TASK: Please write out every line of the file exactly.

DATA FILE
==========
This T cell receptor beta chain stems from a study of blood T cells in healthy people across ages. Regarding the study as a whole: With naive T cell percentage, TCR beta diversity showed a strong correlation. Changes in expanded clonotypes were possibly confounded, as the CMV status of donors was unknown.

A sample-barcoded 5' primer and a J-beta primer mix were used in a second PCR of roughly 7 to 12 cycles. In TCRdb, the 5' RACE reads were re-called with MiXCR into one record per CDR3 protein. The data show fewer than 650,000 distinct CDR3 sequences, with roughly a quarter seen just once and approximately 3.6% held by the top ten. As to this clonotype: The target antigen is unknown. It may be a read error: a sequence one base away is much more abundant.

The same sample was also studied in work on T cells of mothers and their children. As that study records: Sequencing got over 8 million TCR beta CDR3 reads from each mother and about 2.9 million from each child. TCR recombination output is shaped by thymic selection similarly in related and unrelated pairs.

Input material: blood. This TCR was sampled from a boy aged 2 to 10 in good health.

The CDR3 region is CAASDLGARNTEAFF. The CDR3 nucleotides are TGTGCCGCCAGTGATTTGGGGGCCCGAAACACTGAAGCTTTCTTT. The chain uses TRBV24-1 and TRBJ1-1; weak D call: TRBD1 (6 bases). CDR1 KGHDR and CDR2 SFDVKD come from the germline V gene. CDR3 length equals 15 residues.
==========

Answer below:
This T cell receptor beta chain stems from a study of blood T cells in healthy people across ages. Regarding the study as a whole: With naive T cell percentage, TCR beta diversity showed a strong correlation. Changes in expanded clonotypes were possibly confounded, as the CMV status of donors was unknown.

A sample-barcoded 5' primer and a J-beta primer mix were used in a second PCR of roughly 7 to 12 cycles. In TCRdb, the 5' RACE reads were re-called with MiXCR into one record per CDR3 protein. The data show fewer than 650,000 distinct CDR3 sequences, with roughly a quarter seen just once and approximately 3.6% held by the top ten. As to this clonotype: The target antigen is unknown. It may be a read error: a sequence one base away is much more abundant.

The same sample was also studied in work on T cells of mothers and their children. As that study records: Sequencing got over 8 million TCR beta CDR3 reads from each mother and about 2.9 million from each child. TCR recombination output is shaped by thymic selection similarly in related and unrelated pairs.

Input material: blood. This TCR was sampled from a boy aged 2 to 10 in good health.

The CDR3 region is CAASDLGARNTEAFF. The CDR3 nucleotides are TGTGCCGCCAGTGATTTGGGGGCCCGAAACACTGAAGCTTTCTTT. The chain uses TRBV24-1 and TRBJ1-1; weak D call: TRBD1 (6 bases). CDR1 KGHDR and CDR2 SFDVKD come from the germline V gene. CDR3 length equals 15 residues.